Teach older elementary students about averaging their grades. Highly competitive classes will go crazy with this and some of the more curious will figure out what grade they need on the next test to raise or maintain their averages. Use the skill of averaging to answer questions like, “What is the average size family in our class?” and then deal with the hilarity of half a person. During a study of the American Civil War, a student found a source that said the average height of a soldier was 5 feet and 8 inches and the average weight was 145 pounds. A quick-thinking teacher followed that with, “I wonder what the average height of our class might be?” You see numbers aren’t just in math.

Older elementary students are interested in spending money. The week before Christmas break is not a great time to teach new concepts so an enterprising fourth- grade teacher told students that they had a pretend $200 to spend on Christmas presents for family and friends. She gave them a stack of catalogs and a worksheet with the instructions that they didn’t have to worry about shipping, but did have to figure the tax. The students loved the project and also found that the money didn’t go as far as they had expected. While studying Colonial America, a student stated that the colonists should have paid the tea tax since it wasn’t very much. The ever-planning teacher had a box of receipts she had saved from a wide variety of stores. She cut off the tax and total and then had the students figure the total and then figure the tax at their area’s tax rate. The result was an eye-opening exercise for both students and teacher.

A second grade teacher asked the students in his class to name as many pairs of things as they could in the world around them. Of course, he had two eyes, two ears, etc., and his list was about 10 things, but the students couldn’t quit with ten and after several minutes there was a very interesting question: “Why do we have a pair of pants when it is really just one piece of clothing?” Ponder that one for a while. All of these were great activities, some of which were planned but generated unexpected questions.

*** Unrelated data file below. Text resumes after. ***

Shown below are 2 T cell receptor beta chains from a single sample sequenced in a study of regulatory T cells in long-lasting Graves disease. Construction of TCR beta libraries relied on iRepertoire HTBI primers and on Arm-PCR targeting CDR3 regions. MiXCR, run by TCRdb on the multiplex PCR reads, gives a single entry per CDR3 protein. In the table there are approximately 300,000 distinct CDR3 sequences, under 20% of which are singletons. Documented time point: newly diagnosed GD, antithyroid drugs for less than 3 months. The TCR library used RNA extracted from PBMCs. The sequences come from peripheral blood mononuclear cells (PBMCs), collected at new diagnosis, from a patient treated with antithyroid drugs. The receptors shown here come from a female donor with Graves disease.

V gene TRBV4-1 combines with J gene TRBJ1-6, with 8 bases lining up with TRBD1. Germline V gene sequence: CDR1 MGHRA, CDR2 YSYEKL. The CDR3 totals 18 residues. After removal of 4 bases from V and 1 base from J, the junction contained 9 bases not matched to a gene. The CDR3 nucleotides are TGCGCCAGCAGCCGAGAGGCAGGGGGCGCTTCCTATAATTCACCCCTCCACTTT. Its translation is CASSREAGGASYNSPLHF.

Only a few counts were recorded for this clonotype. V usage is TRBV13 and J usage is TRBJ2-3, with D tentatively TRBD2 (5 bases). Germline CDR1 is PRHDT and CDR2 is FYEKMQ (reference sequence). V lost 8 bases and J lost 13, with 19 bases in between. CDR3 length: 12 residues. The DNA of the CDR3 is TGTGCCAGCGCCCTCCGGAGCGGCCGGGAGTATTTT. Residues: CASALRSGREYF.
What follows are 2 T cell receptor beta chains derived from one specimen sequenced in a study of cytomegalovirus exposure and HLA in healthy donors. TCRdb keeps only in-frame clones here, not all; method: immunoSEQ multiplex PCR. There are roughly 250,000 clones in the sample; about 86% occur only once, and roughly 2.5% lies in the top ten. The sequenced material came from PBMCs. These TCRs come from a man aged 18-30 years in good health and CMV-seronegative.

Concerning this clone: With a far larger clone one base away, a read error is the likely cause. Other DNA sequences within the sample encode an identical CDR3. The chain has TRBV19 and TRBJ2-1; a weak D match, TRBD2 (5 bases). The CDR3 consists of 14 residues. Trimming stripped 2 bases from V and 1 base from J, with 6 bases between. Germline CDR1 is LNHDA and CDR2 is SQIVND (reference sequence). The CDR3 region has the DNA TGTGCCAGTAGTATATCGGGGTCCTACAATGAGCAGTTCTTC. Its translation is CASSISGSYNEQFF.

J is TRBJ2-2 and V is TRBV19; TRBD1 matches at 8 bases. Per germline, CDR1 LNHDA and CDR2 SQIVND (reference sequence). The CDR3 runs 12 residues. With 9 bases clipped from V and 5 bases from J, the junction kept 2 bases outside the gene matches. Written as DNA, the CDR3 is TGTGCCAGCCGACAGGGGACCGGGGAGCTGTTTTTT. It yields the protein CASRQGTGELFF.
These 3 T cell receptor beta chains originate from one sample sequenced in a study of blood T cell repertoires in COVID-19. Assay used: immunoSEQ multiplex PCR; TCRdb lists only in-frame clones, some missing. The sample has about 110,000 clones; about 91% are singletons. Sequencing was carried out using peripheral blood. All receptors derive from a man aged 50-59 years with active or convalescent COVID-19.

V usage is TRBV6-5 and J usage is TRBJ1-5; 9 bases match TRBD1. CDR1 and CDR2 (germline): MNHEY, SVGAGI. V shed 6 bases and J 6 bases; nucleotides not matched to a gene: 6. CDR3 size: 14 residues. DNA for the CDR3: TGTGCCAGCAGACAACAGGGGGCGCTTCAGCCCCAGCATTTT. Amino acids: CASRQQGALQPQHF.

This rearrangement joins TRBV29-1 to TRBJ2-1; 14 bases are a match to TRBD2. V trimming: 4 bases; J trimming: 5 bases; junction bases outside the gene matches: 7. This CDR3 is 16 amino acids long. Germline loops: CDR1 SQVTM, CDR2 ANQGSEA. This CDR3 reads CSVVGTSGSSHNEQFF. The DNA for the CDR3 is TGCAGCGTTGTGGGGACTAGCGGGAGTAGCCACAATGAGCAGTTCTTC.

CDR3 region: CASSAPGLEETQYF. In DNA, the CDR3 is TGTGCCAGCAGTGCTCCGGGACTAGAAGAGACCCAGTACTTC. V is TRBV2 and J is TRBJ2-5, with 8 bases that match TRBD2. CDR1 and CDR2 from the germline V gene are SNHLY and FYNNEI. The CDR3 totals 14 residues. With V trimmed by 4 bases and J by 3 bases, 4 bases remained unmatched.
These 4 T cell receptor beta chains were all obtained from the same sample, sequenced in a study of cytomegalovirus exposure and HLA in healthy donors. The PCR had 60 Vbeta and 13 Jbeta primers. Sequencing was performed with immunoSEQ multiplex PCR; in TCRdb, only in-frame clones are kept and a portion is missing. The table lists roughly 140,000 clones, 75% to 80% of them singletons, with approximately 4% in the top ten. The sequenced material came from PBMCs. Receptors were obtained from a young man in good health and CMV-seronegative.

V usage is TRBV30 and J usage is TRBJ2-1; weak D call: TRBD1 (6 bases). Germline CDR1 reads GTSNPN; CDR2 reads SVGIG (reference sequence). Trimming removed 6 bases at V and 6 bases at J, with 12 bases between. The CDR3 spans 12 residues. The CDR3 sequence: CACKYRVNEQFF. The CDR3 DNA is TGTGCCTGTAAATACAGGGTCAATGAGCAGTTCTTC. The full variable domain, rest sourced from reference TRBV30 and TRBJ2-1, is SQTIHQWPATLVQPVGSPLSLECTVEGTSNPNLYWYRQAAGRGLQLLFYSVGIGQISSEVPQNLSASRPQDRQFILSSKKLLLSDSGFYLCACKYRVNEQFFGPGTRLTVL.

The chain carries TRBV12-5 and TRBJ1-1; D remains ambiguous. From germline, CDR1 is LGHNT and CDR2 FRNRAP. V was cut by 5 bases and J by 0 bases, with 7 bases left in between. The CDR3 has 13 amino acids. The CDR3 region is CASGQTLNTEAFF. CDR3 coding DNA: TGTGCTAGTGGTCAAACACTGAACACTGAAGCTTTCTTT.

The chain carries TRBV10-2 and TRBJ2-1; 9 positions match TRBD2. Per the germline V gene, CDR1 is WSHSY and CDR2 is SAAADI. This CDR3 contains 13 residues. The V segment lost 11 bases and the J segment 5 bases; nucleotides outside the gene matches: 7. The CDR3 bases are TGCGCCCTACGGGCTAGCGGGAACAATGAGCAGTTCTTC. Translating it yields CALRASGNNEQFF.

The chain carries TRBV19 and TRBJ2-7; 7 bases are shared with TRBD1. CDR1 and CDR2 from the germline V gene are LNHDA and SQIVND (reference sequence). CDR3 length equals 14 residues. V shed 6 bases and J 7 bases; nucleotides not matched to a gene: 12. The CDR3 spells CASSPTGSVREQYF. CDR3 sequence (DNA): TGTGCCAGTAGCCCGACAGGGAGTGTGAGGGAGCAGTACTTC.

Sometimes curiosity can be planned and sometimes it is spontaneous; keep your ears open and your mind engaged. Think about all of the subjects you teach each week; where are the numbers in those subjects? What can you do to enhance your student’s curiosity about the numbers in that lesson?

Encourage questions.

First grade for me was one of two of the most wonderful times of my elementary education years; the other, by the way, was fifth grade. I had lots of questions about a lot of things, and looking back on that first year, I think I may have driven Mrs. Schwartz crazy, but she never let on.
She always promised to answer my questions under the condition that I would complete my work. I am sad to say that this attitude did not carry over to my second-grade teacher, who one day in her frustration, angrily said to me, “Stop asking so many stupid questions.” I obeyed; I never asked another question in class until I was in graduate school. Even when I was older, I still believed my questions were stupid. That is the power of any teacher especially over the mind and emotions of young children.

Children need to know that no question is stupid; it is just sometimes ill-timed, or rude and self-centered when others are being neglected, both of which are social skills to be taught. Questions can be deferred, but don’t forget to get back to the student who asked. A third grader was barraging his teacher with  many questions and it was driving her crazy. I gave her a note pad and told her to have this curious young man write his questions that weren’t related to the topic on the pad and then set a time to talk about them later in the day and don’t conveniently forget. Much to the teacher’s delight this young scholar learned appropriate interaction and his daily list of questions became shorter and more insightful. Not surprisingly, he later became a National Merit Scholar. Be careful and don’t kill their enthusiasm.